Susan Long:        Yes, it is. Holy Cow. And you’re not exhausted. Well, maybe you are now because you have four children.

Rae Barnes:        Now I have 4 children. No, but it’s a much healthier balance for me. It’s much healthier being balanced, having family time and it was time.

Susan Long:        and I love that you have found a way to do that and also have not only a successful business but I would imagine have something for yourself that’s outside, ya know, the “Momming”  thing.  Which I love “Momming” too, but I love having something outside myself outside of all of that just kind of for me. And it helps when you can make a little money doing it.

Rae Barnes:        Absolutely. Yeah, so even the years when I was pregnant and nursing and doing all of those Mom things, I never let my business go and part of that I think just is rooted from me being stubborn, but part of it is also because I have some very loyal clients and I just could not imagine letting them go and I also couldn’t imagine not having that outlet, not having that creative outlet. There are some amazing photographers out there that when they become moms seem to start focusing on photographing their own children and I just don’t find the same contentment there that I do in running a business. I want to run a business and I’ve always enjoyed that, so it’s always been a good thing for me even it was very part time.

Susan Long:        Well talk a little bit about that. Talk to us. Obviously you’re very passionate about your business and being a mother. How do you, I guess, how do you make that work?

Rae Barnes:        Yeah, so I think it’s taken me a long time to figure it out. My oldest daughter is 9 now and I feel like I’m finally getting to the point where I have a really great balance, so it’s taken me quite a bit of time, but honestly it just comes down to boundaries. I have an office in my home and I close the door when I’m in here, and even if I have a nanny here that’s watching the kids in the summer, that door’s closed sometimes its locked if I’m on the phone. I have very clear boundaries of this is work time and then this is family time. Um, I don’t check my emails. I don’t usually make phone calls. I, I very rarely make exceptions for certain appointments outside of those hours. Now I do all of my sessions on the weekend typically, but I’m never away from my family for more than three hours. Um, and so I think that that has really been the key to keeping us all kind of happy is having those boundaries.

Susan Long:        Absolutely. And something, I’ll interject something here just a little bit because I know there’s a woman out there saying, well I have nowhere in my house. I don’t have a spare room for an office. Friends in launching this podcast. My family is also building a house, so we’ve got a lot going on and we’re currently in a rental home that has no extra bedrooms. We are using them all and so I have taken a very small closet. It’s actually a closet in our house and I have a very, very small desk and a little like wall shelf and a few things set up on those. So if you really want to find an office, you can make one in your home.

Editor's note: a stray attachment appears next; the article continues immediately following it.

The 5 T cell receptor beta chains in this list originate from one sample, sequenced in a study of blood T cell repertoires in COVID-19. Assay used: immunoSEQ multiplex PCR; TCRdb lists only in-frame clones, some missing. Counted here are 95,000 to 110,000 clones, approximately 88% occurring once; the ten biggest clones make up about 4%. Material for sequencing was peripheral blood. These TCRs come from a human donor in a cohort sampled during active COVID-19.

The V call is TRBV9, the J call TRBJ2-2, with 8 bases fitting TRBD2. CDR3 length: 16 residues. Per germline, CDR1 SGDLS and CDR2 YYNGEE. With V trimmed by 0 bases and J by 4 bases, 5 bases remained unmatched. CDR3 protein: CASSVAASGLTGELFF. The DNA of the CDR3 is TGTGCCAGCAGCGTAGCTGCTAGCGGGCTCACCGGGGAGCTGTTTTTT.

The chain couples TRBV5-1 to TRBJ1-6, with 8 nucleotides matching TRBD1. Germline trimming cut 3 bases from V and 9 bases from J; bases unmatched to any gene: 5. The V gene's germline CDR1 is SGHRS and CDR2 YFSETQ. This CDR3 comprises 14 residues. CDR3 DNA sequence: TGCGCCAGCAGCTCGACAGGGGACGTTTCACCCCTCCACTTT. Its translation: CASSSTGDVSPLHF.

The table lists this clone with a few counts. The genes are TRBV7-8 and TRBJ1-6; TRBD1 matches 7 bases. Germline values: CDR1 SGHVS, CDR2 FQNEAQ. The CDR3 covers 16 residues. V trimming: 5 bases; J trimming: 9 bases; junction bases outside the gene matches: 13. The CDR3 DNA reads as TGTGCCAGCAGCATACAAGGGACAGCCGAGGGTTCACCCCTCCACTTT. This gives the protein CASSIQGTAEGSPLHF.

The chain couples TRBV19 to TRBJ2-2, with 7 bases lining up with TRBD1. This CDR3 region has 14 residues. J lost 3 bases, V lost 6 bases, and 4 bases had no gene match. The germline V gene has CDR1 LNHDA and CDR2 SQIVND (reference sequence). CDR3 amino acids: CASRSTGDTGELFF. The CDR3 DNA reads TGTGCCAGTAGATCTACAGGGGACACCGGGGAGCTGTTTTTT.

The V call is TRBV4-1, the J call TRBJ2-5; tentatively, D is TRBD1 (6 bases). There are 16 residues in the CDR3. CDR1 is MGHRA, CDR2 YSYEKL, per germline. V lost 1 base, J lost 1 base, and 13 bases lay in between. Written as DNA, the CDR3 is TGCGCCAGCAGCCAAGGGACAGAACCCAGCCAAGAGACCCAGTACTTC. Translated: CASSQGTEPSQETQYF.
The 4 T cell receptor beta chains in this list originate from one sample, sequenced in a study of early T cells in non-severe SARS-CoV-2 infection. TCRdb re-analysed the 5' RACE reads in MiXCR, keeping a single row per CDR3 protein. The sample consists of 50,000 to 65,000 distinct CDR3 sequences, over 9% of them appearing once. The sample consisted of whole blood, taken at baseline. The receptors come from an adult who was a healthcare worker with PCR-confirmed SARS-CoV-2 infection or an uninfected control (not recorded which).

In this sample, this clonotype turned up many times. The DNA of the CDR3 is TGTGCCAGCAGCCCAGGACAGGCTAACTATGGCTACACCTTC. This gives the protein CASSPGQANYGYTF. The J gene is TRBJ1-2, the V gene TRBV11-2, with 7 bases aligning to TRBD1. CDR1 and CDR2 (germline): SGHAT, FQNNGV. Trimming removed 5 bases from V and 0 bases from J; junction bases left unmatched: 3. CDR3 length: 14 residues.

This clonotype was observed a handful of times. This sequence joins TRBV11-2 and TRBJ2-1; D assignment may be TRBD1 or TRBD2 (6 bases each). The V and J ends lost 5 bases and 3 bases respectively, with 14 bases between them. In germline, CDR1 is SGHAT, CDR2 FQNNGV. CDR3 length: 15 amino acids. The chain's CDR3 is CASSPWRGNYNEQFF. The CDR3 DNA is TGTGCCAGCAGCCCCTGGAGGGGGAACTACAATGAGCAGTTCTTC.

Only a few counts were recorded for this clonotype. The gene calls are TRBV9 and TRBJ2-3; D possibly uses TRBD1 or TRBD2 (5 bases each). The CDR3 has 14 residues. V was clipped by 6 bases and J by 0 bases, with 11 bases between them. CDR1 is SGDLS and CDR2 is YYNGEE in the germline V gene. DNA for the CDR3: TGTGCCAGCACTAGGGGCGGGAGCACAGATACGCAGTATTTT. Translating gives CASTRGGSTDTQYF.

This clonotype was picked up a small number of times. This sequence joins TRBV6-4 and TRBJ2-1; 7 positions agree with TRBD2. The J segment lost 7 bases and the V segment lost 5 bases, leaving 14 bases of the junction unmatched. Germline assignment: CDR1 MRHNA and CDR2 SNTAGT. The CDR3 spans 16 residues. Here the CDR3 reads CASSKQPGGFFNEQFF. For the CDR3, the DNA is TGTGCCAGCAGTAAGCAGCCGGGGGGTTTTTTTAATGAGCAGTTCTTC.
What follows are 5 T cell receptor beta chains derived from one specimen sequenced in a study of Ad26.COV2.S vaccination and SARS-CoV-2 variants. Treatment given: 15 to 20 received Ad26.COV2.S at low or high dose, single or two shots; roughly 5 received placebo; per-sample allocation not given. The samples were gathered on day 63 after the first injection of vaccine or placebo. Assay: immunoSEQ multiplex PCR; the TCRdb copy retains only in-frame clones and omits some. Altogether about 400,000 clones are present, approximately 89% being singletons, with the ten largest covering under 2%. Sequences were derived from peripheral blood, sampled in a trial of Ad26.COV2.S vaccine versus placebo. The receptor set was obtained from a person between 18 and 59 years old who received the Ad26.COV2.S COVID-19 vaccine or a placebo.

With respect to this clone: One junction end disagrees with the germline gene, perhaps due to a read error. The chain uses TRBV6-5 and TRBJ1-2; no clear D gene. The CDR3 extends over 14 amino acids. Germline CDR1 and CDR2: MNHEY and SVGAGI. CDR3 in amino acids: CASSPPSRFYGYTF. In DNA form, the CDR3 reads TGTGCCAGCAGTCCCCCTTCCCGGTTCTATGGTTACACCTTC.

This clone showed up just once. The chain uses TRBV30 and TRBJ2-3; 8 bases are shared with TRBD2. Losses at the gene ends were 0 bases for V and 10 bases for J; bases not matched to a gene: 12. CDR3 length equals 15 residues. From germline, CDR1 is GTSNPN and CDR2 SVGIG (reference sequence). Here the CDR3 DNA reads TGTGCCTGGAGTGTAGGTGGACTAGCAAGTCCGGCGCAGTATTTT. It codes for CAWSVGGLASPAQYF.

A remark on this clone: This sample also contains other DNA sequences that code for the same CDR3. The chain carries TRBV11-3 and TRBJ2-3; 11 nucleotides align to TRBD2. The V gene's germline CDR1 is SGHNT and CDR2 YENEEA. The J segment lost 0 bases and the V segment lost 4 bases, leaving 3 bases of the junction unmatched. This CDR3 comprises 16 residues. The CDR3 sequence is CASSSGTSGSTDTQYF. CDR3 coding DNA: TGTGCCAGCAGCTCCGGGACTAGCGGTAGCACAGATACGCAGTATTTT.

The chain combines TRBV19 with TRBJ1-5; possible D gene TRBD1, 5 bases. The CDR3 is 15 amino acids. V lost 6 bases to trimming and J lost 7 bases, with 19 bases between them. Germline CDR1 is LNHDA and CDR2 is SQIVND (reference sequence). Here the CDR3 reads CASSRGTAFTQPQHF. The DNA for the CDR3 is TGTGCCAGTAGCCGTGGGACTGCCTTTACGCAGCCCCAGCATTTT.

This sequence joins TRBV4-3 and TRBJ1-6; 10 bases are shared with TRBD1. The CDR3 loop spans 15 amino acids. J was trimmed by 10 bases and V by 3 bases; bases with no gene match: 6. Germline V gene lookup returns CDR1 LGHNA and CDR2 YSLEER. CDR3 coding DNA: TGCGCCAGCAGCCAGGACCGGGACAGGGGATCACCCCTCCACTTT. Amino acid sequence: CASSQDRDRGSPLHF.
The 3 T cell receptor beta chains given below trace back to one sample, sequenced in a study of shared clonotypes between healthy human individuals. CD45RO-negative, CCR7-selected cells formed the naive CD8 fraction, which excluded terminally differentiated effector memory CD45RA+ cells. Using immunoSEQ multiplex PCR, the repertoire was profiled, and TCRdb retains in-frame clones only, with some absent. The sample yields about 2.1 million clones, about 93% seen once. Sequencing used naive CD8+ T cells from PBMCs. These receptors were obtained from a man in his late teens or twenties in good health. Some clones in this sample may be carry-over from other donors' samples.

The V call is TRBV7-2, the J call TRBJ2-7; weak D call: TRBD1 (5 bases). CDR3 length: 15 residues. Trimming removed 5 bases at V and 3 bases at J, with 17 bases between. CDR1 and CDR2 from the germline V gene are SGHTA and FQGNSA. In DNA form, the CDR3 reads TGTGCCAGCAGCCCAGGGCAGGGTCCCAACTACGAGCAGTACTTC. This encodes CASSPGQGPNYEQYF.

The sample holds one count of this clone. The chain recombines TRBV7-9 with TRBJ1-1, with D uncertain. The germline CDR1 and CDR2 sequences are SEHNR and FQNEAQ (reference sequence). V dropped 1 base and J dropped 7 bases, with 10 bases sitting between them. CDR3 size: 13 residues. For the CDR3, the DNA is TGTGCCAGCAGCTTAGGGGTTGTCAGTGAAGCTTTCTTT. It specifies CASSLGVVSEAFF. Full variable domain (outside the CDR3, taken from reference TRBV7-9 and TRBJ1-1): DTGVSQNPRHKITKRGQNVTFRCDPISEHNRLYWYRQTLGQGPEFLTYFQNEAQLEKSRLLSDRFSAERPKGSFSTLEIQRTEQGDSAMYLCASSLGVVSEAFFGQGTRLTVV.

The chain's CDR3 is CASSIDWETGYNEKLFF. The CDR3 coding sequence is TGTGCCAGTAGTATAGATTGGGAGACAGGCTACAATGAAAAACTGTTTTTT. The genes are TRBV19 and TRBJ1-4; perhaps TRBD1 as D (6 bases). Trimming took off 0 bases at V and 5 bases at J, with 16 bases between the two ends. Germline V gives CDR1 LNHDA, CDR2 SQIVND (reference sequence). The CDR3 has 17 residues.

Rae Barnes:        So for 5 years I worked off of a laptop. I did not have an office because where my current office is used to be the nursery.  So I had a laptop and I would either hide in the basement, which is very dark and cold. Um, or I would go to Starbucks or the library or anywhere where I can find quiet. I, yeah, you just do what you have to do you. And I worked, you know, slower years. I worked during nap times, I worked after the kids went to bed. I didn’t have as clear cut bundaries as I do now because I was first and foremost mom during the daylight hours.

Susan Long:        Sure.

Rae Barnes:        Yeah. That was challenging. I wouldn’t trade that time for the world, but I also wouldn’t go back to that time for the world. It was hard.  Yeah. You just kind of, just make due with what you have, that’s for sure.

Susan Long:        So clearly you have set yourself up for success. You’ve done it over the years, but how do you define that for yourself?

Rae Barnes:        So, um, success for me is a really interesting thing to think about, because I don’t view success as a destination rather a journey. I really, I personally feel my success is a balance of contentment and discomfort. So the contentment is contentment with all the accomplishments I’ve had, all the wins that I’ve had, seeing how far I’ve come, but no comfort in staying there. I don’t find comfort in staying there. Um, success is something I hope that I never just sit here and think, OK, I’ve made it. I’m successful now. I can just coast because I think that’s really dangerous place to be. I think complacency is a very dangerous spot to be, especially as a business owner, a small business owner, entrepreneur, anything you’re in, especially creative fields. Things are constantly changing. So there’s no time to coast.

Susan Long:        Sure.

Rae Barnes:        So its just a delicate balance to me of being content with what I’ve done, but not content enough to stay there.

Susan Long:        Well, in that same vein then, how do you motivate yourself and how are you, I guess your best cheerleader? Like how do you, what is it that keeps you going?